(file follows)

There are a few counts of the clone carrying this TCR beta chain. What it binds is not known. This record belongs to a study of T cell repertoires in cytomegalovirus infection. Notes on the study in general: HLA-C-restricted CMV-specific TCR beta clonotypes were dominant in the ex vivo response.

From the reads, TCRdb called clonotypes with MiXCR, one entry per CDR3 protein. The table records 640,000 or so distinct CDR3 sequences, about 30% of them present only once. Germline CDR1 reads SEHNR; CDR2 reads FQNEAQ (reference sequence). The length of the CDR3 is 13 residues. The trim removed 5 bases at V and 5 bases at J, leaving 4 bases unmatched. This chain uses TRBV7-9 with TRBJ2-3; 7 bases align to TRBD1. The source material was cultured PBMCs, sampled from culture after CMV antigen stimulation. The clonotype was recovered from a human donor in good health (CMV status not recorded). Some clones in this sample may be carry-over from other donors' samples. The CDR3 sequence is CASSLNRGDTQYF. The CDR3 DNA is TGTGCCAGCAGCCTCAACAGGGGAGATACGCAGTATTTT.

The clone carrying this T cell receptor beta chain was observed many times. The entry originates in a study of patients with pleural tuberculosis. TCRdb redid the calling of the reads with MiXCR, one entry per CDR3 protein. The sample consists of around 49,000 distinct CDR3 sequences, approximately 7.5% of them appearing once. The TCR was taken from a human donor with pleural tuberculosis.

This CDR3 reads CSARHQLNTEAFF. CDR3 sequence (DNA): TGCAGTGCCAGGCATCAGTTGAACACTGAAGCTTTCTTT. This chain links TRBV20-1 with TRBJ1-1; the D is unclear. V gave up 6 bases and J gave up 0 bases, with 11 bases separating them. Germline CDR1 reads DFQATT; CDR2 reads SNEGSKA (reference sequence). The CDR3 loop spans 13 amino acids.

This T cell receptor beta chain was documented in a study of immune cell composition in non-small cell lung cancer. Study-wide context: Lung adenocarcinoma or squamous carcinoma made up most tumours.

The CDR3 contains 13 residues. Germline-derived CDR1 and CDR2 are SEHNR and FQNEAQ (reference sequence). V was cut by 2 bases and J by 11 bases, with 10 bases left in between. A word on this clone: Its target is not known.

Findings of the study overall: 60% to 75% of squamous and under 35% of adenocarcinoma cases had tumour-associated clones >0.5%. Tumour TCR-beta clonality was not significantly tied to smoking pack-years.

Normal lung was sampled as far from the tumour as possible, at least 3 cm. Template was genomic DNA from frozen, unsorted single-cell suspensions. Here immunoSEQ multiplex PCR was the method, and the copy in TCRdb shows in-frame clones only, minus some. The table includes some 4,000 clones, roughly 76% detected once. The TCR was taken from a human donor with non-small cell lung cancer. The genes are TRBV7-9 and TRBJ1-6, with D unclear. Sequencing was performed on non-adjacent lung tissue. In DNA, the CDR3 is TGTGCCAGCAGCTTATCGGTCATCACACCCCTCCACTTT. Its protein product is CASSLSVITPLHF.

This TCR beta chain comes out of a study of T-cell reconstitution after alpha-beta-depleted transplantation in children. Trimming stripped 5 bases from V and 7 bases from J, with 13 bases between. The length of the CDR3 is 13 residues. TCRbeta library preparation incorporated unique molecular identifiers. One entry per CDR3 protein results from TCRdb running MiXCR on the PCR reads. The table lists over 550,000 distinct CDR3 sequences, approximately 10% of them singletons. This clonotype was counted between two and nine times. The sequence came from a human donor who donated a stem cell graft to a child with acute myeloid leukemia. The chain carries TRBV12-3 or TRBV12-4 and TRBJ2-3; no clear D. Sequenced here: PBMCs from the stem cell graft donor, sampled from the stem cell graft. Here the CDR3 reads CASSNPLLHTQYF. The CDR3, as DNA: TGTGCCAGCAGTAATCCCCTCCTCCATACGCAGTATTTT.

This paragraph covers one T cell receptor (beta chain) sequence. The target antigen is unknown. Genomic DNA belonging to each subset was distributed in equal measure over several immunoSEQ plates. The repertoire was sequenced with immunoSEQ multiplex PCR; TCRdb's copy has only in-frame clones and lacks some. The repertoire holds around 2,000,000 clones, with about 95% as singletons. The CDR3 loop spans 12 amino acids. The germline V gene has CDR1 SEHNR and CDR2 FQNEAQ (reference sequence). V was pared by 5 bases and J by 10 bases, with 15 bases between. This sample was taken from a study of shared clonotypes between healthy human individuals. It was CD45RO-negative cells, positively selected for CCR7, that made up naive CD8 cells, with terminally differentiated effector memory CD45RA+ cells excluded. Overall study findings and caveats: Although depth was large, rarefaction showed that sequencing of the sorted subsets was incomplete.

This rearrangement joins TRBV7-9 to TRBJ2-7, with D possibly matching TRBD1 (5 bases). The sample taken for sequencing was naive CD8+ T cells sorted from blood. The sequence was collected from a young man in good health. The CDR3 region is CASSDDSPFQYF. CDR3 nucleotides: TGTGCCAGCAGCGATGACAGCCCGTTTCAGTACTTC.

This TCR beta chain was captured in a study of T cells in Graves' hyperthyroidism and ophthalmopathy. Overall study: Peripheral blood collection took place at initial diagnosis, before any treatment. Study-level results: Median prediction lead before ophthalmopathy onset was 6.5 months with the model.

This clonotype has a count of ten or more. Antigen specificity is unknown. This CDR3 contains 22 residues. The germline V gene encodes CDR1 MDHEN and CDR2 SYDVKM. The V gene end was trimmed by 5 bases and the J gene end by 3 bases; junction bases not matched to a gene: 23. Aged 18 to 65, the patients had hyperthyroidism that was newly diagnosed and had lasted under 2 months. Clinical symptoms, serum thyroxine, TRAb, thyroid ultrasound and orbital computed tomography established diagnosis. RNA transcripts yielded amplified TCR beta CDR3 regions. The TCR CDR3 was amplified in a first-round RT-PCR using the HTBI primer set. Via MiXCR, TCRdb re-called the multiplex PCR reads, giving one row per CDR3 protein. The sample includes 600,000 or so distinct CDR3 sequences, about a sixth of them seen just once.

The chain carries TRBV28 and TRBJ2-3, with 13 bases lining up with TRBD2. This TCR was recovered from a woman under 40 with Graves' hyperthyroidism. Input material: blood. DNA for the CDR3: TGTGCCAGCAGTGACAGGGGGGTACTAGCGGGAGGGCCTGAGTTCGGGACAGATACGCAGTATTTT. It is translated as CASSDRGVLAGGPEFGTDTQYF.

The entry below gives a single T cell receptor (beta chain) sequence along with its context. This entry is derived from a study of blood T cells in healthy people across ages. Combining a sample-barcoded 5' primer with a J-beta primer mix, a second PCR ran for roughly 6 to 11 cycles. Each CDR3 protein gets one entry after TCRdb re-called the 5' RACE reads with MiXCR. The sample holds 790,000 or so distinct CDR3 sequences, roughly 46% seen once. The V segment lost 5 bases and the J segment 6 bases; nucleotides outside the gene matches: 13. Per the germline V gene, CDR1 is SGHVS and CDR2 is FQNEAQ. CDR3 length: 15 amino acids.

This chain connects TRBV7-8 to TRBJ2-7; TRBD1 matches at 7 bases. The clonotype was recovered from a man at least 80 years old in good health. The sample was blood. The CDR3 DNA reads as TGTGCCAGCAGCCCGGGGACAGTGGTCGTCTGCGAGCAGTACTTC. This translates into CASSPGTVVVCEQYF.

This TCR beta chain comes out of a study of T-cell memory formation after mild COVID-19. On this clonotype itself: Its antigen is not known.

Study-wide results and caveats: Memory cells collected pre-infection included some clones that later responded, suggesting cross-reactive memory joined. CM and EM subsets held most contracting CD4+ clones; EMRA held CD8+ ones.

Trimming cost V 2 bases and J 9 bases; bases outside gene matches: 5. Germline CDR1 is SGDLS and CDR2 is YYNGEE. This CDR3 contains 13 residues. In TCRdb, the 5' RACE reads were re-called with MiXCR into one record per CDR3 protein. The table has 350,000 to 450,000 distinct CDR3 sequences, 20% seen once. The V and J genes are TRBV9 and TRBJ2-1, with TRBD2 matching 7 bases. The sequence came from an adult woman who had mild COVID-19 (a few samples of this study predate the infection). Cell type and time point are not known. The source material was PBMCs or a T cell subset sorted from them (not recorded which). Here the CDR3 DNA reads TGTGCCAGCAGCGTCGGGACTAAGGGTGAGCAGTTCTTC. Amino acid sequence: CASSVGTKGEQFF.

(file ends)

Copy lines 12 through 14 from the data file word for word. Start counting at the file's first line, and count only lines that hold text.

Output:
This TCR beta chain was captured in a study of T cells in Graves' hyperthyroidism and ophthalmopathy. Overall study: Peripheral blood collection took place at initial diagnosis, before any treatment. Study-level results: Median prediction lead before ophthalmopathy onset was 6.5 months with the model.

This clonotype has a count of ten or more. Antigen specificity is unknown. This CDR3 contains 22 residues. The germline V gene encodes CDR1 MDHEN and CDR2 SYDVKM. The V gene end was trimmed by 5 bases and the J gene end by 3 bases; junction bases not matched to a gene: 23. Aged 18 to 65, the patients had hyperthyroidism that was newly diagnosed and had lasted under 2 months. Clinical symptoms, serum thyroxine, TRAb, thyroid ultrasound and orbital computed tomography established diagnosis. RNA transcripts yielded amplified TCR beta CDR3 regions. The TCR CDR3 was amplified in a first-round RT-PCR using the HTBI primer set. Via MiXCR, TCRdb re-called the multiplex PCR reads, giving one row per CDR3 protein. The sample includes 600,000 or so distinct CDR3 sequences, about a sixth of them seen just once.

The chain carries TRBV28 and TRBJ2-3, with 13 bases lining up with TRBD2. This TCR was recovered from a woman under 40 with Graves' hyperthyroidism. Input material: blood. DNA for the CDR3: TGTGCCAGCAGTGACAGGGGGGTACTAGCGGGAGGGCCTGAGTTCGGGACAGATACGCAGTATTTT. It is translated as CASSDRGVLAGGPEFGTDTQYF.